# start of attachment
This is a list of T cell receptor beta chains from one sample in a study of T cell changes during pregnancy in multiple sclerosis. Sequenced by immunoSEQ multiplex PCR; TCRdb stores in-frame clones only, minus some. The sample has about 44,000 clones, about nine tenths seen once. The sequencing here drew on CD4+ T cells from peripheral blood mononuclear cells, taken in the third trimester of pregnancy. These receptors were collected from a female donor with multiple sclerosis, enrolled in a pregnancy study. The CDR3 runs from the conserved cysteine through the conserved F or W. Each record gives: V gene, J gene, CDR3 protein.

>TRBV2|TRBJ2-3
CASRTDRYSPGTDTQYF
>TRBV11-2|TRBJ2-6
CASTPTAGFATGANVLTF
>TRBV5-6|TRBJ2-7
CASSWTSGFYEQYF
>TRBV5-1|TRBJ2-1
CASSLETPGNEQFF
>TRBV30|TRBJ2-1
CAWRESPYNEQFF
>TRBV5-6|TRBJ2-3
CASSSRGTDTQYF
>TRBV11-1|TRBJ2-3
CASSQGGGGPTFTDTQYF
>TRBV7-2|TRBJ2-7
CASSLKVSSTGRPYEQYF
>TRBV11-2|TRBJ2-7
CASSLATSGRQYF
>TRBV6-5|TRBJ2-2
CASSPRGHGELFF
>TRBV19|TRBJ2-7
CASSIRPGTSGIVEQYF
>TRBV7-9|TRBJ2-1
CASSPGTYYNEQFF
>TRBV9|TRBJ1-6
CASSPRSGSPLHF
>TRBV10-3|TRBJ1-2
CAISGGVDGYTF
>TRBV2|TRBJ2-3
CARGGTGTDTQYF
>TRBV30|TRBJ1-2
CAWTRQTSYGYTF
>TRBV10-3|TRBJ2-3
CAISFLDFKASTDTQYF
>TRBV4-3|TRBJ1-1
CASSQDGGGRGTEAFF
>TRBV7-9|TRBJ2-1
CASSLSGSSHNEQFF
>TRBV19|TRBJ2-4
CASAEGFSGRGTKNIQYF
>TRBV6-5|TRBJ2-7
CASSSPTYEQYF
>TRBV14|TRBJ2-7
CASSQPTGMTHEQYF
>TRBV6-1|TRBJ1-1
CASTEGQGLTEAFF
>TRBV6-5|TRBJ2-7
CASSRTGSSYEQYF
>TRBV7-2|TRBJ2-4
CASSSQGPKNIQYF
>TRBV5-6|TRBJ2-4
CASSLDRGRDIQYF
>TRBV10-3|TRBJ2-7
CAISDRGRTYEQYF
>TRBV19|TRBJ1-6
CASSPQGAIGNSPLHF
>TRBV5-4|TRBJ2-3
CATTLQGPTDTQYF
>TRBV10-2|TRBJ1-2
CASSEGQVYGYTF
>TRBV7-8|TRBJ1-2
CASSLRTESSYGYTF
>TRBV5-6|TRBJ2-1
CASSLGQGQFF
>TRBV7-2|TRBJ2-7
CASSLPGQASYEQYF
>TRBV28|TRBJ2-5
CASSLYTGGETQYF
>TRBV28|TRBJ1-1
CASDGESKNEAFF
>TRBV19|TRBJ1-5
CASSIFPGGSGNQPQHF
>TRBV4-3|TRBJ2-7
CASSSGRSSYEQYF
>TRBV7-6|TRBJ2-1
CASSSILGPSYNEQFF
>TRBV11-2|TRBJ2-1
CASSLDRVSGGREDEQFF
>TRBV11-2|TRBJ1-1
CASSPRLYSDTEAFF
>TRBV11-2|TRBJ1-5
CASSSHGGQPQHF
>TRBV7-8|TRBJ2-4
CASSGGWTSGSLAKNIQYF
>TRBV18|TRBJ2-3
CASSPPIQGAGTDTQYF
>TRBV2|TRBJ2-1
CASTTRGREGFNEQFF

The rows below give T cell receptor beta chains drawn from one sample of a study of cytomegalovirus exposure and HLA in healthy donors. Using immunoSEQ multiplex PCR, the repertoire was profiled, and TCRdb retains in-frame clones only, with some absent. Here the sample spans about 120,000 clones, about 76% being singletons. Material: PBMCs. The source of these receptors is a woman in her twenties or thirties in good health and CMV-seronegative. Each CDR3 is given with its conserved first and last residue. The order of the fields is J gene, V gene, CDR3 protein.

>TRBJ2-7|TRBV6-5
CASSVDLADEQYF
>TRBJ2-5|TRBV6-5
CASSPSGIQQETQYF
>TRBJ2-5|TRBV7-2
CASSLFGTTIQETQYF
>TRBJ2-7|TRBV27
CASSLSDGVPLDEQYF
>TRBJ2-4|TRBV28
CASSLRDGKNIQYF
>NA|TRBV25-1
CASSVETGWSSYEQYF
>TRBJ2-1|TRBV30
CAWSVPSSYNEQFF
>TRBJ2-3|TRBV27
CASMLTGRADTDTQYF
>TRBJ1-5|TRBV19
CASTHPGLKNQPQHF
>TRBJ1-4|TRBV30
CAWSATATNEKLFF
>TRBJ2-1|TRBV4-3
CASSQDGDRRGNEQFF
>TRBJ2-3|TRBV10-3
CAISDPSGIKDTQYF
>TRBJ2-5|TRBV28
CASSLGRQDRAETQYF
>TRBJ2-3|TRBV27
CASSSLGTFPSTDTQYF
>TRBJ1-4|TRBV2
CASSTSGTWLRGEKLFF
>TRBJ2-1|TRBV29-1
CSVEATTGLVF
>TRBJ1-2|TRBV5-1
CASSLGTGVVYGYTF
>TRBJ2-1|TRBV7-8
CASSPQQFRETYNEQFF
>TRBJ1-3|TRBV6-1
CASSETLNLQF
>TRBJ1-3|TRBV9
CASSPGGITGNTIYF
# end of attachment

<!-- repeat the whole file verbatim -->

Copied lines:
This is a list of T cell receptor beta chains from one sample in a study of T cell changes during pregnancy in multiple sclerosis. Sequenced by immunoSEQ multiplex PCR; TCRdb stores in-frame clones only, minus some. The sample has about 44,000 clones, about nine tenths seen once. The sequencing here drew on CD4+ T cells from peripheral blood mononuclear cells, taken in the third trimester of pregnancy. These receptors were collected from a female donor with multiple sclerosis, enrolled in a pregnancy study. The CDR3 runs from the conserved cysteine through the conserved F or W. Each record gives: V gene, J gene, CDR3 protein.

>TRBV2|TRBJ2-3
CASRTDRYSPGTDTQYF
>TRBV11-2|TRBJ2-6
CASTPTAGFATGANVLTF
>TRBV5-6|TRBJ2-7
CASSWTSGFYEQYF
>TRBV5-1|TRBJ2-1
CASSLETPGNEQFF
>TRBV30|TRBJ2-1
CAWRESPYNEQFF
>TRBV5-6|TRBJ2-3
CASSSRGTDTQYF
>TRBV11-1|TRBJ2-3
CASSQGGGGPTFTDTQYF
>TRBV7-2|TRBJ2-7
CASSLKVSSTGRPYEQYF
>TRBV11-2|TRBJ2-7
CASSLATSGRQYF
>TRBV6-5|TRBJ2-2
CASSPRGHGELFF
>TRBV19|TRBJ2-7
CASSIRPGTSGIVEQYF
>TRBV7-9|TRBJ2-1
CASSPGTYYNEQFF
>TRBV9|TRBJ1-6
CASSPRSGSPLHF
>TRBV10-3|TRBJ1-2
CAISGGVDGYTF
>TRBV2|TRBJ2-3
CARGGTGTDTQYF
>TRBV30|TRBJ1-2
CAWTRQTSYGYTF
>TRBV10-3|TRBJ2-3
CAISFLDFKASTDTQYF
>TRBV4-3|TRBJ1-1
CASSQDGGGRGTEAFF
>TRBV7-9|TRBJ2-1
CASSLSGSSHNEQFF
>TRBV19|TRBJ2-4
CASAEGFSGRGTKNIQYF
>TRBV6-5|TRBJ2-7
CASSSPTYEQYF
>TRBV14|TRBJ2-7
CASSQPTGMTHEQYF
>TRBV6-1|TRBJ1-1
CASTEGQGLTEAFF
>TRBV6-5|TRBJ2-7
CASSRTGSSYEQYF
>TRBV7-2|TRBJ2-4
CASSSQGPKNIQYF
>TRBV5-6|TRBJ2-4
CASSLDRGRDIQYF
>TRBV10-3|TRBJ2-7
CAISDRGRTYEQYF
>TRBV19|TRBJ1-6
CASSPQGAIGNSPLHF
>TRBV5-4|TRBJ2-3
CATTLQGPTDTQYF
>TRBV10-2|TRBJ1-2
CASSEGQVYGYTF
>TRBV7-8|TRBJ1-2
CASSLRTESSYGYTF
>TRBV5-6|TRBJ2-1
CASSLGQGQFF
>TRBV7-2|TRBJ2-7
CASSLPGQASYEQYF
>TRBV28|TRBJ2-5
CASSLYTGGETQYF
>TRBV28|TRBJ1-1
CASDGESKNEAFF
>TRBV19|TRBJ1-5
CASSIFPGGSGNQPQHF
>TRBV4-3|TRBJ2-7
CASSSGRSSYEQYF
>TRBV7-6|TRBJ2-1
CASSSILGPSYNEQFF
>TRBV11-2|TRBJ2-1
CASSLDRVSGGREDEQFF
>TRBV11-2|TRBJ1-1
CASSPRLYSDTEAFF
>TRBV11-2|TRBJ1-5
CASSSHGGQPQHF
>TRBV7-8|TRBJ2-4
CASSGGWTSGSLAKNIQYF
>TRBV18|TRBJ2-3
CASSPPIQGAGTDTQYF
>TRBV2|TRBJ2-1
CASTTRGREGFNEQFF

The rows below give T cell receptor beta chains drawn from one sample of a study of cytomegalovirus exposure and HLA in healthy donors. Using immunoSEQ multiplex PCR, the repertoire was profiled, and TCRdb retains in-frame clones only, with some absent. Here the sample spans about 120,000 clones, about 76% being singletons. Material: PBMCs. The source of these receptors is a woman in her twenties or thirties in good health and CMV-seronegative. Each CDR3 is given with its conserved first and last residue. The order of the fields is J gene, V gene, CDR3 protein.

>TRBJ2-7|TRBV6-5
CASSVDLADEQYF
>TRBJ2-5|TRBV6-5
CASSPSGIQQETQYF
>TRBJ2-5|TRBV7-2
CASSLFGTTIQETQYF
>TRBJ2-7|TRBV27
CASSLSDGVPLDEQYF
>TRBJ2-4|TRBV28
CASSLRDGKNIQYF
>NA|TRBV25-1
CASSVETGWSSYEQYF
>TRBJ2-1|TRBV30
CAWSVPSSYNEQFF
>TRBJ2-3|TRBV27
CASMLTGRADTDTQYF
>TRBJ1-5|TRBV19
CASTHPGLKNQPQHF
>TRBJ1-4|TRBV30
CAWSATATNEKLFF
>TRBJ2-1|TRBV4-3
CASSQDGDRRGNEQFF
>TRBJ2-3|TRBV10-3
CAISDPSGIKDTQYF
>TRBJ2-5|TRBV28
CASSLGRQDRAETQYF
>TRBJ2-3|TRBV27
CASSSLGTFPSTDTQYF
>TRBJ1-4|TRBV2
CASSTSGTWLRGEKLFF
>TRBJ2-1|TRBV29-1
CSVEATTGLVF
>TRBJ1-2|TRBV5-1
CASSLGTGVVYGYTF
>TRBJ2-1|TRBV7-8
CASSPQQFRETYNEQFF
>TRBJ1-3|TRBV6-1
CASSETLNLQF
>TRBJ1-3|TRBV9
CASSPGGITGNTIYF